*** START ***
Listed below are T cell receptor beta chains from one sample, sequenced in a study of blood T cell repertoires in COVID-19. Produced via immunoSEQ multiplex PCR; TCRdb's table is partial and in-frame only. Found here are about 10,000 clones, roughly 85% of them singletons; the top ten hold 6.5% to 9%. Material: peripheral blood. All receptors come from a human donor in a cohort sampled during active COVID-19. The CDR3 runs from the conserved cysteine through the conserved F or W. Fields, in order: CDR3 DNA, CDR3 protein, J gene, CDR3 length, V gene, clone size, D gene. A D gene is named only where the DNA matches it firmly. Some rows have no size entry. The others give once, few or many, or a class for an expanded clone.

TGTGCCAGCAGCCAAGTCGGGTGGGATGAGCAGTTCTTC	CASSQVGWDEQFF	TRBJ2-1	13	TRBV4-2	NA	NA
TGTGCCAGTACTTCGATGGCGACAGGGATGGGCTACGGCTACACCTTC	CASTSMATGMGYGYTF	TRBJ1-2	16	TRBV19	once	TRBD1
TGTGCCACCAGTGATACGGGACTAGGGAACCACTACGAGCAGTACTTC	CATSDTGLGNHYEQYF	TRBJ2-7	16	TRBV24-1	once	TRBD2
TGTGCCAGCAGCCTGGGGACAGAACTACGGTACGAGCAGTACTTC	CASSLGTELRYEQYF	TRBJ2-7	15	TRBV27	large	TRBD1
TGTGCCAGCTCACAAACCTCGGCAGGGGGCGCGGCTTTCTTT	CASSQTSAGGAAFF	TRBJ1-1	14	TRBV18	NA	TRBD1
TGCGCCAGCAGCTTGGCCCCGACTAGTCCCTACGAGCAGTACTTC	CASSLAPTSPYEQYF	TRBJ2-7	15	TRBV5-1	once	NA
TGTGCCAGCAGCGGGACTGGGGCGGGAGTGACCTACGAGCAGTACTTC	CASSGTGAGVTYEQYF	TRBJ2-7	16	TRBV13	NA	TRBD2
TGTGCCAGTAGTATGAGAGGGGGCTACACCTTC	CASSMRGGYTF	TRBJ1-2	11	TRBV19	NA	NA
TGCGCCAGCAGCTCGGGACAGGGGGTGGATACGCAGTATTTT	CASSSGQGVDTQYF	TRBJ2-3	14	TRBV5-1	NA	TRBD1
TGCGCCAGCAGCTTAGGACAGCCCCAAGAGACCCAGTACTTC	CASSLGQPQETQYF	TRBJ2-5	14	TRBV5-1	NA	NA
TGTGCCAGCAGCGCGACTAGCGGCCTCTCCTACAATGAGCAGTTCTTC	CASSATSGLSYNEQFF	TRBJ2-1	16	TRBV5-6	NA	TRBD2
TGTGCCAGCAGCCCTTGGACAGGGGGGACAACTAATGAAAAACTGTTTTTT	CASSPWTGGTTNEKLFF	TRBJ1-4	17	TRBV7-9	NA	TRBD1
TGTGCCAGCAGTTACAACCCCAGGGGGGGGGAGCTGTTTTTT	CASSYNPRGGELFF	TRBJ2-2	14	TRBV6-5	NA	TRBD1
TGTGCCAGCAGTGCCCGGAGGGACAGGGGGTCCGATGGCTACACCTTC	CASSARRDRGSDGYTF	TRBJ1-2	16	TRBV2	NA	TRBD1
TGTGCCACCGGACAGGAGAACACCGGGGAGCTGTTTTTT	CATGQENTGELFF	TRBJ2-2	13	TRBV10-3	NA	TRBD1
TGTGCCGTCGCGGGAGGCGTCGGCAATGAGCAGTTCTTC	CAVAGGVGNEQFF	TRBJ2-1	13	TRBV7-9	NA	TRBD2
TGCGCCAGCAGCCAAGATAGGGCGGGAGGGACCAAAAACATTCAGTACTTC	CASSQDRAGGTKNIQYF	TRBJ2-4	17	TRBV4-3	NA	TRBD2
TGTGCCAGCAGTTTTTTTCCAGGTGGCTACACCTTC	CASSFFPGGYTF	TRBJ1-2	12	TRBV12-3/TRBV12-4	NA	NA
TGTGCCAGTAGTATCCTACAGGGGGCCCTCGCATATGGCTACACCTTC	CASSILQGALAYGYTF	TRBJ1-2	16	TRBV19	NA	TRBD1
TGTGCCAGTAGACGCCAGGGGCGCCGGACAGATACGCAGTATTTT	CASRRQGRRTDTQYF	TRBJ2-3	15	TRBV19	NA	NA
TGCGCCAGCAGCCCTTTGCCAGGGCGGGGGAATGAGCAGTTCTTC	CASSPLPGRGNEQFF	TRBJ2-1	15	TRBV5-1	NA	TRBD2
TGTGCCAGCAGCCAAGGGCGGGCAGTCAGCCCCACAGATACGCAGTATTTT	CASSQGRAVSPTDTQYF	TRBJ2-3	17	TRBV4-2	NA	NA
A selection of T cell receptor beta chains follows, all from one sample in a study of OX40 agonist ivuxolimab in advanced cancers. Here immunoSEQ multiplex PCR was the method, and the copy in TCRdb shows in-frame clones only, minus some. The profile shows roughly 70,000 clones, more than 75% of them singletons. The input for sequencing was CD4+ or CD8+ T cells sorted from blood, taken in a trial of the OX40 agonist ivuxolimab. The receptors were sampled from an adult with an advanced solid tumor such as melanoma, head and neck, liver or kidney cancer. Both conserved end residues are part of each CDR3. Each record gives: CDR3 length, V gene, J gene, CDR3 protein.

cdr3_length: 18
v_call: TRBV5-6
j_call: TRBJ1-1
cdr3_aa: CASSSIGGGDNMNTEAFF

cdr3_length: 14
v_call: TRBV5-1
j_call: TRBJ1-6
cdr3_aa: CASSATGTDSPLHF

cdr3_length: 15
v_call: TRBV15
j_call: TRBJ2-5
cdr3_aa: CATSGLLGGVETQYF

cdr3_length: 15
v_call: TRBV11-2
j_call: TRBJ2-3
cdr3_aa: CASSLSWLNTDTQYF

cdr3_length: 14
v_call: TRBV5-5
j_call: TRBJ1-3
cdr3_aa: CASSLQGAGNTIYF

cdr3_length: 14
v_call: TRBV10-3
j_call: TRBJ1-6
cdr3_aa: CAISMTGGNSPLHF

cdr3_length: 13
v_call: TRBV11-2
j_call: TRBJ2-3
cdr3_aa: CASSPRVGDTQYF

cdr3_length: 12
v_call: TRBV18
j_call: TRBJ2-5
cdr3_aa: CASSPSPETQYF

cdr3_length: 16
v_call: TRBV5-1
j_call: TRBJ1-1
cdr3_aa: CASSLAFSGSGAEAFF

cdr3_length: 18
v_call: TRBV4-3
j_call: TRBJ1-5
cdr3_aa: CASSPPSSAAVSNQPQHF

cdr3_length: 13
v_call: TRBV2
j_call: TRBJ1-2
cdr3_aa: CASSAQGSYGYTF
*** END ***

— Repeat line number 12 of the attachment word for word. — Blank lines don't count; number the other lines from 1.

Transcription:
TGTGCCAGCAGCGCGACTAGCGGCCTCTCCTACAATGAGCAGTTCTTC	CASSATSGLSYNEQFF	TRBJ2-1	16	TRBV5-6	NA	TRBD2